While they are obviously not as prestigious as the Grand Slams, Djokovic has also had incredible success at the Masters 1000 events, men’s tennis second tier of tournaments. Djokovic and Nadal are tied with 36 career Masters 1000 titles, but Djokovic has won each of the nine events at least two times, no other player has even won all nine once.
An underrated record broken by Djokovic earlier this year is the total weeks as ATP #1. With 324 weeks and counting (he should hold the number one ranking through, at least, Wimbledon 2021) he will smash Federer’s previous mark of 310 and set one of the sports’ most unbreakable records. If he continues at his current pace, he will also end the year number one for the seventh time in his career. That would give him sole possession of the record he currently shares with his idol, Pete Sampras.
When comparing these three legends, it is essential to look at their head-to-head records. This may be where Djokovic’s case is the strongest. While he holds a slim 30-28 advantage over Nadal, he has not lost to the man whom he calls his “greatest rival” off of clay since 2013. Additionally, on Nadal’s beloved clay, Djokovic is responsible for two of his three losses at Roland-Garros and 8 of his minuscule 43 total losses on the surface. Against Federer, Djokovic holds a 27-23 advantage and has not lost to the Swiss at a Grand Slam since 2012. Similar to his relative success on clay against Nadal, Djokovic has figured out Federer’s grass court game. Djokovic is 3-0 in Wimbledon finals against Federer while Federer is 8-1 in finals against everybody else.
Honestly, assuming nothing unexpected happens and he breaks the Grand Slam record and Masters 1000 tie, the only thing left for Djokovic to achieve would be an Olympic Gold Medal in singles. He’ll have a chance to do just that this Summer in Tokyo. If Djokovic wins the gold, he’ll join Rafael Nadal and Andre Agassi as the only men with a career “golden slam” (all four Grand Slams and a Gold Medal). He would also join Agassi as the only man with a career “super slam” (all four slams, a gold and a year-end title, of which Djokovic has five).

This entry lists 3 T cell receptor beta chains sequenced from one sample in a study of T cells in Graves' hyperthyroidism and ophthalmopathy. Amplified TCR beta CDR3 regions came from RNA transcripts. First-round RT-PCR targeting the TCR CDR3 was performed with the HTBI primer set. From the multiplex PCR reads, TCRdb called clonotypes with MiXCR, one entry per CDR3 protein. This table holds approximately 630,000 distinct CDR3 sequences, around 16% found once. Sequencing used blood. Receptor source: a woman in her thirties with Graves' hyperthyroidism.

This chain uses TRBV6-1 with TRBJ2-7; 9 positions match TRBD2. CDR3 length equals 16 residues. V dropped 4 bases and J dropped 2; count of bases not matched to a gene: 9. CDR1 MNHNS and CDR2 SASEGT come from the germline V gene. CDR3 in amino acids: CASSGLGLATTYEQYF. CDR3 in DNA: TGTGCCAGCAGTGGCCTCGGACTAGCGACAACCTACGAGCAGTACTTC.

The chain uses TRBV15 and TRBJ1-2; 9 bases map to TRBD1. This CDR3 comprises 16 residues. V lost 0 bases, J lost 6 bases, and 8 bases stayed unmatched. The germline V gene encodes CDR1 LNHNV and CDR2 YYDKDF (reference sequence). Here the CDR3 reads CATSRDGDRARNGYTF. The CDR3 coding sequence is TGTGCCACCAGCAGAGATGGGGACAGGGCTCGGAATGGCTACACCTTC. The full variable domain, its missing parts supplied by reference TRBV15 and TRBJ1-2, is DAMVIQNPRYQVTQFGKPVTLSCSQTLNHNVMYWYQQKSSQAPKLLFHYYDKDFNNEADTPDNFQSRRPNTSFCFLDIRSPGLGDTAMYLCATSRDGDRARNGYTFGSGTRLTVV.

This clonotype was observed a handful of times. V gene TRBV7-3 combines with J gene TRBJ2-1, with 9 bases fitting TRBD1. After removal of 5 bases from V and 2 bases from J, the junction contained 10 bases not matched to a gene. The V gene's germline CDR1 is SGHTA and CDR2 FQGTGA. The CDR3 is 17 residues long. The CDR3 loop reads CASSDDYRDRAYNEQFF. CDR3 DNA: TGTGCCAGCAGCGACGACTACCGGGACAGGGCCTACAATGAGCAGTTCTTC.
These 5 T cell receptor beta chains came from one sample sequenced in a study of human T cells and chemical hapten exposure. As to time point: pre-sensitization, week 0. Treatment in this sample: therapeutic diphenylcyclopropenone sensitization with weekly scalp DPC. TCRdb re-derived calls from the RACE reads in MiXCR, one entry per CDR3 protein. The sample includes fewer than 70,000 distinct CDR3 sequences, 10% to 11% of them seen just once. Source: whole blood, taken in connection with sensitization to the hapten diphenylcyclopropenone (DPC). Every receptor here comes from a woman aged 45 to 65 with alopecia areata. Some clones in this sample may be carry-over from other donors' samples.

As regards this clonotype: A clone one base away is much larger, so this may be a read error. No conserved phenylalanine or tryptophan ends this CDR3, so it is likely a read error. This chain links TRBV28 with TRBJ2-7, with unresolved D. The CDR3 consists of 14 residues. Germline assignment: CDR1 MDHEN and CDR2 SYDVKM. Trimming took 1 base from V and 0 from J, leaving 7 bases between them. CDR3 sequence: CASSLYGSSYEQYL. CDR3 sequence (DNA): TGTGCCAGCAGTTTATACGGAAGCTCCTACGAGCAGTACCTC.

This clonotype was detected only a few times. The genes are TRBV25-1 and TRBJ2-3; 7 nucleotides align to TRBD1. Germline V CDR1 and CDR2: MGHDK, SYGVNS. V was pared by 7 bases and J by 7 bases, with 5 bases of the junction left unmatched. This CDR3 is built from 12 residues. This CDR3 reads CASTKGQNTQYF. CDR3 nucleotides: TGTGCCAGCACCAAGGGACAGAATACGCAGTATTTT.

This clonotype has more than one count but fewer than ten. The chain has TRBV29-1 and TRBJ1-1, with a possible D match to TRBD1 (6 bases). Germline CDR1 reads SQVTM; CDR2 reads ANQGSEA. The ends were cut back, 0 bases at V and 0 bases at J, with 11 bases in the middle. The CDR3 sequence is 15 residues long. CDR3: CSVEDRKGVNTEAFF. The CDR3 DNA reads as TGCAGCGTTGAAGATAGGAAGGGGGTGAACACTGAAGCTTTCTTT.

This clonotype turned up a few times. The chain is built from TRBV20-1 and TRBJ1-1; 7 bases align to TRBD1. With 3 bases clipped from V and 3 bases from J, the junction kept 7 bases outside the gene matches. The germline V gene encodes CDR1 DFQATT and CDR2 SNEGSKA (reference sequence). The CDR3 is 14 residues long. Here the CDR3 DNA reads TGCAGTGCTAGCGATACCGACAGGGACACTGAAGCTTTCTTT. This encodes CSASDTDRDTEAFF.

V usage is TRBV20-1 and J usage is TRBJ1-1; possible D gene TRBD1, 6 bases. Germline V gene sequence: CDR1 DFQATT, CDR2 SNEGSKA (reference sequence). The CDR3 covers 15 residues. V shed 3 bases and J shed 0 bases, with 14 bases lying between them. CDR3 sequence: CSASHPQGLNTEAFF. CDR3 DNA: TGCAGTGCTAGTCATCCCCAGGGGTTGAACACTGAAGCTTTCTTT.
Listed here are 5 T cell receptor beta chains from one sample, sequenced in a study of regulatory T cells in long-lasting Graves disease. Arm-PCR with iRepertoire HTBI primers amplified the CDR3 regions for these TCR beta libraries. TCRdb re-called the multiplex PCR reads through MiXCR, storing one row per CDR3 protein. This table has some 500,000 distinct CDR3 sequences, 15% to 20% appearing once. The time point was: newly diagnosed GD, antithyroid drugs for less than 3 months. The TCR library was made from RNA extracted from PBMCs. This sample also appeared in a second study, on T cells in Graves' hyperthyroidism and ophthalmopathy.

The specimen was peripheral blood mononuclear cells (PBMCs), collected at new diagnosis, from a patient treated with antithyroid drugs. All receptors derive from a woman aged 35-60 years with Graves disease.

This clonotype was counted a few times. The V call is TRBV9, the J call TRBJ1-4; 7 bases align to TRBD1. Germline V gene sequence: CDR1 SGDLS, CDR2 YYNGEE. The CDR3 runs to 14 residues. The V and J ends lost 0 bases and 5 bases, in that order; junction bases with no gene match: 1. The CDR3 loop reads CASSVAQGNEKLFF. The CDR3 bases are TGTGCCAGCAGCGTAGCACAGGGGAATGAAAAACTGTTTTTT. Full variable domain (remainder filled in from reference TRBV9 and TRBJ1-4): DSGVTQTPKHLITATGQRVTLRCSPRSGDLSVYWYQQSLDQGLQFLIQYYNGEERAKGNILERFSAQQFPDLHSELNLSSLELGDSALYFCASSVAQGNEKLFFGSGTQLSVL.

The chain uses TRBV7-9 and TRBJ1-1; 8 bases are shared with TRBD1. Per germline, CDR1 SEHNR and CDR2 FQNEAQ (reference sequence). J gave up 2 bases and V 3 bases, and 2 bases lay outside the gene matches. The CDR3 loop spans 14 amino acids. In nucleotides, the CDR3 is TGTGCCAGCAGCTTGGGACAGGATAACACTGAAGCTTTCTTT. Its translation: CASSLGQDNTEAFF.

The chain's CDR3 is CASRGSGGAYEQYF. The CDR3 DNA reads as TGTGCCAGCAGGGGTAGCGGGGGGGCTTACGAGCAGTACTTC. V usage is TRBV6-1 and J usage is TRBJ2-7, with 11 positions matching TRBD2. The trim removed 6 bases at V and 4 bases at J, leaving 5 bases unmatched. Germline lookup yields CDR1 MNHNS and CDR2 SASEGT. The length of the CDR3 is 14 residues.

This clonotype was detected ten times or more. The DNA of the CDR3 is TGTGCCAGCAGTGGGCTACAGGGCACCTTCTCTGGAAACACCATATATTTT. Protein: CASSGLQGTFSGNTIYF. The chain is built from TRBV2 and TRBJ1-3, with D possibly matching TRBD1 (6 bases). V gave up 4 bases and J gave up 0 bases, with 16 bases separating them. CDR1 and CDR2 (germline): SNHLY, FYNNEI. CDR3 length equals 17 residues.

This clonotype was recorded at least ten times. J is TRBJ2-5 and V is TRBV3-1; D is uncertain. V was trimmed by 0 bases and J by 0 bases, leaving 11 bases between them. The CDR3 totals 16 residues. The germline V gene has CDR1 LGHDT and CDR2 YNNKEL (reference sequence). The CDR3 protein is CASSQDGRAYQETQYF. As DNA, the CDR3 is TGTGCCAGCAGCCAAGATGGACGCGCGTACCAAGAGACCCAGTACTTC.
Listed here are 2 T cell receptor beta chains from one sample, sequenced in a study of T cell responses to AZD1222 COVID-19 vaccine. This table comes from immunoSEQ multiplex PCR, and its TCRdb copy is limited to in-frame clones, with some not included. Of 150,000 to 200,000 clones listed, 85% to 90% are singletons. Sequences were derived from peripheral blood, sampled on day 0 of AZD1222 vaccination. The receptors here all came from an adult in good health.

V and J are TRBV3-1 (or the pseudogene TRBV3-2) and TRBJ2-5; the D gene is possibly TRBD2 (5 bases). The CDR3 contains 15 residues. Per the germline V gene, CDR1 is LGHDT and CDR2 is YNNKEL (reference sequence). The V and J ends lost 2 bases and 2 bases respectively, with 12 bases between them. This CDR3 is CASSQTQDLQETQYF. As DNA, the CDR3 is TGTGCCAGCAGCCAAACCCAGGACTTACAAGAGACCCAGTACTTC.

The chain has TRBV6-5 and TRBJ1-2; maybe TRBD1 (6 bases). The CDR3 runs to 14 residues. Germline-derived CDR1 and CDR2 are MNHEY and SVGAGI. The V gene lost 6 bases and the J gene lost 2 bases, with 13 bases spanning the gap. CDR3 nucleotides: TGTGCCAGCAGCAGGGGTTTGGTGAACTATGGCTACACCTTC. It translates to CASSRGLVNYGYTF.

I conceded that Djokovic had achieved the completely unprovable, but highly coveted, title of GOAT after his epic, championship-point-saving triumph at Wimbledon in 2019. That may have been slightly premature given Federer and Nadal's Grand Slam lead at the time, but at that point it became clear that his ascension to the top spot was inevitable, more a question of "when" than "if." While the inevitability remained, most expected Nadal to win in Paris like he always does and get his 21st Grand Slam, which would have broken his tie with Federer for sole possession of first place on tennis' most prestigious list. That would have meant Nadal would have the most Grand Slams, been tied for the most Masters 1000 titles and had a winning head-to-head against Federer and a 29-29 split with Djokovic. Those numbers would have certainly allowed the debate, albeit maybe between two legends and not three (full transparency, my article saying just that was scrapped the second Nadal lost), to continue. Now, after winning his 19th Grand Slam in epic fashion at the French Open, the rest of the tennis world, fan of him or not, will have to reckon with the fact that Novak Djokovic is already the greatest men's tennis player ever. Additionally, if he can add his missing Gold Medal this Summer and go for the once unimaginable, but now somewhat realistic, achievement of the calendar year Grand Slam or 25 total Grand Slams, he will have to even pass Serena Williams and be considered the greatest tennis player to ever walk the earth.